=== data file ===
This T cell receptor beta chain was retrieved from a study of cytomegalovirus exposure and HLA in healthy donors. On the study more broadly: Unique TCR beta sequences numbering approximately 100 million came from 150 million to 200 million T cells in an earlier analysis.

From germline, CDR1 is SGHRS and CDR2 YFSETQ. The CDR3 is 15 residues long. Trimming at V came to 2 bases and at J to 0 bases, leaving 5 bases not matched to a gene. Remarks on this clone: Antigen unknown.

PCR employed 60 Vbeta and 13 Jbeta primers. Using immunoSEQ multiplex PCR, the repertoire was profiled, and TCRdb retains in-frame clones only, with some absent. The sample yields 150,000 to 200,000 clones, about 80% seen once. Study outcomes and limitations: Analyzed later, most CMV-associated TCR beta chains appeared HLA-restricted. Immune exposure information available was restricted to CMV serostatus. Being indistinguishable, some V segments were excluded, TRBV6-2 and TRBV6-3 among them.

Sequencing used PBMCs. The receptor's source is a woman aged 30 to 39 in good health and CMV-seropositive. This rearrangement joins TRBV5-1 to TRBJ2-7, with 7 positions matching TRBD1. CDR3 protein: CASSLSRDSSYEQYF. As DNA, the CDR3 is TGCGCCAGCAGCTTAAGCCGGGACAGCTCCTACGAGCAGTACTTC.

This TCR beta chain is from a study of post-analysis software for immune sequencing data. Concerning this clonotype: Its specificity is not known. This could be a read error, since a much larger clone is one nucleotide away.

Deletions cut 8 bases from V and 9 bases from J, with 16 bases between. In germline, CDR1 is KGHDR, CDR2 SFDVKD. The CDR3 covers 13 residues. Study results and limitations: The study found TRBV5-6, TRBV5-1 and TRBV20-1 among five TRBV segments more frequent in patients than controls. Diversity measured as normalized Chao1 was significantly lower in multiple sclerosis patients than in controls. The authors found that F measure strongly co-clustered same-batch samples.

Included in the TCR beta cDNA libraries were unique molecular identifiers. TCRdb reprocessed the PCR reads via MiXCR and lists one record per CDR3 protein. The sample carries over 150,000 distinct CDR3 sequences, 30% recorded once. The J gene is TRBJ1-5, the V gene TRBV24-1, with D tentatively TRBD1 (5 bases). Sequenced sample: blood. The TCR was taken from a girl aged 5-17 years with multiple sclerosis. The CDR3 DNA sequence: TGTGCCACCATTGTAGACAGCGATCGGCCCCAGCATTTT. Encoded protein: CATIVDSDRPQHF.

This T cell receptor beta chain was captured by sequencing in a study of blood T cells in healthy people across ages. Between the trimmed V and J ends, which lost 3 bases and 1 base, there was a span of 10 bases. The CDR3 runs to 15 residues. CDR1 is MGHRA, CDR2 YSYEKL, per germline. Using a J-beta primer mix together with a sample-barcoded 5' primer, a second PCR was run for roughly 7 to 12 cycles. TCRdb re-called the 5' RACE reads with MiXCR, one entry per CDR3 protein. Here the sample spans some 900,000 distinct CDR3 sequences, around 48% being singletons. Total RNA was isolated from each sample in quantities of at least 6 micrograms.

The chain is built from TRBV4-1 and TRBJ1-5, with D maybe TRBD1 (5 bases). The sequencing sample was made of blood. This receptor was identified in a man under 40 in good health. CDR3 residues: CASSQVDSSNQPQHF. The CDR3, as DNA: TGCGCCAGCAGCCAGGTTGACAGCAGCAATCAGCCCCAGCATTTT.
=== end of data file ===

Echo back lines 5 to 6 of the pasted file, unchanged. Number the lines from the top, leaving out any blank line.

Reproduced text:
This TCR beta chain is from a study of post-analysis software for immune sequencing data. Concerning this clonotype: Its specificity is not known. This could be a read error, since a much larger clone is one nucleotide away.

Deletions cut 8 bases from V and 9 bases from J, with 16 bases between. In germline, CDR1 is KGHDR, CDR2 SFDVKD. The CDR3 covers 13 residues. Study results and limitations: The study found TRBV5-6, TRBV5-1 and TRBV20-1 among five TRBV segments more frequent in patients than controls. Diversity measured as normalized Chao1 was significantly lower in multiple sclerosis patients than in controls. The authors found that F measure strongly co-clustered same-batch samples.